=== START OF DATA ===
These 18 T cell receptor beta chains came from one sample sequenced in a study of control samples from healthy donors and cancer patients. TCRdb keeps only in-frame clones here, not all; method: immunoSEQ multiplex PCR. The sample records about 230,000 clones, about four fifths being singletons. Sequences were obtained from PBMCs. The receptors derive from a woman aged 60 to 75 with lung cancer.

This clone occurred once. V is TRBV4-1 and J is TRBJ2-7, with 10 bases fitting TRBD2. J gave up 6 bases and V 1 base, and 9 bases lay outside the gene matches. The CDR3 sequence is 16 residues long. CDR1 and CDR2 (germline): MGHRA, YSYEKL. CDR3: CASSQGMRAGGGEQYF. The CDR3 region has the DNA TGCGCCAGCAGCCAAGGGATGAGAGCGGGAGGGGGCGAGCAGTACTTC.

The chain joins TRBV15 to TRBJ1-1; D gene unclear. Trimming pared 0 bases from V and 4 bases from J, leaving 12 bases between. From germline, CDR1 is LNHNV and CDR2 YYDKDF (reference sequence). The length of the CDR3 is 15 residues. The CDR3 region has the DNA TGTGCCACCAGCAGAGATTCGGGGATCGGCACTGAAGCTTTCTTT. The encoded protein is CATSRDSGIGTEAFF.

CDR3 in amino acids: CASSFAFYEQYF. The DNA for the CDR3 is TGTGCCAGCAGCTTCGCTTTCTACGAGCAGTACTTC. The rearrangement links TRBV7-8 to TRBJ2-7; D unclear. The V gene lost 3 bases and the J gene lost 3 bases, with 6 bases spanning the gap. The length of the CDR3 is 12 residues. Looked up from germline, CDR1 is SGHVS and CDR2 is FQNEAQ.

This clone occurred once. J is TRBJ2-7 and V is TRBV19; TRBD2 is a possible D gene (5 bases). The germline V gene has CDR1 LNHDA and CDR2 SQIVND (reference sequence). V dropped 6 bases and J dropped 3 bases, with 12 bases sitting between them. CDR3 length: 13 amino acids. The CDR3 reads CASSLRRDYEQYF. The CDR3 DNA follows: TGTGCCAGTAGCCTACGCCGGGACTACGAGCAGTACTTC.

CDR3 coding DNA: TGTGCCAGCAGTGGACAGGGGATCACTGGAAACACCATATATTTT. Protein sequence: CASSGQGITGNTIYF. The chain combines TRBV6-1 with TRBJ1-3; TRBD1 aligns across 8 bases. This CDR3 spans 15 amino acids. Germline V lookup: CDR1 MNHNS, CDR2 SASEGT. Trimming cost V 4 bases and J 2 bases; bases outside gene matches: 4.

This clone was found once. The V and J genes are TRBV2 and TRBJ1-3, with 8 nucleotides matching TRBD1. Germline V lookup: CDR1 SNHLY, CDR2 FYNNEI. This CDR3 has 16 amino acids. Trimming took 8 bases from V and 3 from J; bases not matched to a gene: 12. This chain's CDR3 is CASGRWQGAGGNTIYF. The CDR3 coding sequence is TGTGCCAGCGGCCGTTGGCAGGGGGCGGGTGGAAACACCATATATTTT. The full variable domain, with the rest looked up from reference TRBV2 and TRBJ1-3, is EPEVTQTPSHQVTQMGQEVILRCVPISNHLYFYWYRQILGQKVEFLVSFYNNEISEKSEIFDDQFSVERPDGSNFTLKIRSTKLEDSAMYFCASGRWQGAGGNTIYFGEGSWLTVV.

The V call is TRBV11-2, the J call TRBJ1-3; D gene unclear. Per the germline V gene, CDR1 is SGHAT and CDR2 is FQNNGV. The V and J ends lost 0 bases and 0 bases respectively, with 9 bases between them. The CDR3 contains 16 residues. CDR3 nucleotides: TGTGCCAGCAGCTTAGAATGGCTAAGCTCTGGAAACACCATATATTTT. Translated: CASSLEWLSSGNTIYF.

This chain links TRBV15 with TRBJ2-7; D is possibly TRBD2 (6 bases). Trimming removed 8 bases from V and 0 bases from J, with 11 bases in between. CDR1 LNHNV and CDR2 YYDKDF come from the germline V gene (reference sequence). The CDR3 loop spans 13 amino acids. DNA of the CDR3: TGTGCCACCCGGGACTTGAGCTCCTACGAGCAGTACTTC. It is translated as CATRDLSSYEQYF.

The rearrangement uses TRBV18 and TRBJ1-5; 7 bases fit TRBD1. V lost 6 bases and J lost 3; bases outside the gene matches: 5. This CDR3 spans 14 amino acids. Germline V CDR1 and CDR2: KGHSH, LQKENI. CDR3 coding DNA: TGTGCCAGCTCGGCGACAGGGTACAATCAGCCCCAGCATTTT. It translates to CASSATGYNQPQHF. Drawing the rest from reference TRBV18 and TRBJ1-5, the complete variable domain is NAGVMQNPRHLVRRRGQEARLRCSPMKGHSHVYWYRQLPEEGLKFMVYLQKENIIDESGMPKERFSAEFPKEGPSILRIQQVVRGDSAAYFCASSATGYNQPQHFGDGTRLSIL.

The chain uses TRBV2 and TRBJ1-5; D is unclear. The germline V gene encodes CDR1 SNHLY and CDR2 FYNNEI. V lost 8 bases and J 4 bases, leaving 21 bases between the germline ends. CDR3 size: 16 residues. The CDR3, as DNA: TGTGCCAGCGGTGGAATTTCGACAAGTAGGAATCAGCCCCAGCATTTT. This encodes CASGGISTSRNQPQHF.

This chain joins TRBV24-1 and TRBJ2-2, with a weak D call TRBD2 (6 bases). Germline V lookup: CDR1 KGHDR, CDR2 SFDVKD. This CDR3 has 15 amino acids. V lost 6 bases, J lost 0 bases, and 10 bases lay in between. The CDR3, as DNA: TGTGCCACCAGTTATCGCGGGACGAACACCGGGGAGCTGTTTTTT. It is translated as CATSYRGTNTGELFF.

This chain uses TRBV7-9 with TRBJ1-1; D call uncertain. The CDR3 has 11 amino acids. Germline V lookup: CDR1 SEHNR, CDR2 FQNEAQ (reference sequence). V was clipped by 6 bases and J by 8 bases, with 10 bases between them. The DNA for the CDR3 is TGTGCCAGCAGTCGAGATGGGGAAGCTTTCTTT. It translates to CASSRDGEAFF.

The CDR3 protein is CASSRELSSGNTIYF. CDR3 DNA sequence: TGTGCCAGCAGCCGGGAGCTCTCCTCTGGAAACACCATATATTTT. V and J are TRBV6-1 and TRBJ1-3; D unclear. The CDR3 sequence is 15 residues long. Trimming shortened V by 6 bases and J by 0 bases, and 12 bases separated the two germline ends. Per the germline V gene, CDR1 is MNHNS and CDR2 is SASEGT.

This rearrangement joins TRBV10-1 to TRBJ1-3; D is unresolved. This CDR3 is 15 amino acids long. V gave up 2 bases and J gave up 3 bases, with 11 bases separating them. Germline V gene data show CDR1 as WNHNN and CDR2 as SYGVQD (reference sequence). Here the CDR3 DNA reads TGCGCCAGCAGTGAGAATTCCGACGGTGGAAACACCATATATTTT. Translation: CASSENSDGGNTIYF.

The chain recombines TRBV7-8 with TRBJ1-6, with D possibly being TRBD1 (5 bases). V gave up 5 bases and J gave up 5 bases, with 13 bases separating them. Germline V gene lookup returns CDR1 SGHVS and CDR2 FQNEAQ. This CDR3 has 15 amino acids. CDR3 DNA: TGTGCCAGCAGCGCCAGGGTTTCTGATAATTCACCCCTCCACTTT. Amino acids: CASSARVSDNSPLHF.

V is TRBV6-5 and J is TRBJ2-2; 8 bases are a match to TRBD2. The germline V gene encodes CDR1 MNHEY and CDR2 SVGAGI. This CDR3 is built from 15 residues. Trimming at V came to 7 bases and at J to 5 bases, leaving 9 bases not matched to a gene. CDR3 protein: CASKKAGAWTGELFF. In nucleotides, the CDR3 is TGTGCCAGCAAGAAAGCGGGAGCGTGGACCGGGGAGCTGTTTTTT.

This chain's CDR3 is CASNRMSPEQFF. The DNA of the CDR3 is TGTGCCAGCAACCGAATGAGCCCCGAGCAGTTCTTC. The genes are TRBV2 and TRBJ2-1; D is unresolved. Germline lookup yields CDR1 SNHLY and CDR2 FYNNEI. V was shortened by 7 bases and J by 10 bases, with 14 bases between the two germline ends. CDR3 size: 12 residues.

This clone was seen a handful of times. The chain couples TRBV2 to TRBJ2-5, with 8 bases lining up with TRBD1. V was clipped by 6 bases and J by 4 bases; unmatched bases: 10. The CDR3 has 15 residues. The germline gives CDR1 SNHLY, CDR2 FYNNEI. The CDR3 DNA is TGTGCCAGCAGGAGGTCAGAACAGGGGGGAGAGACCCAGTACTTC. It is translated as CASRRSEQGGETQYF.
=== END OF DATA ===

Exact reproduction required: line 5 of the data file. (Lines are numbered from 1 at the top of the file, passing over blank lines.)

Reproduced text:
This clone occurred once. J is TRBJ2-7 and V is TRBV19; TRBD2 is a possible D gene (5 bases). The germline V gene has CDR1 LNHDA and CDR2 SQIVND (reference sequence). V dropped 6 bases and J dropped 3 bases, with 12 bases sitting between them. CDR3 length: 13 amino acids. The CDR3 reads CASSLRRDYEQYF. The CDR3 DNA follows: TGTGCCAGTAGCCTACGCCGGGACTACGAGCAGTACTTC.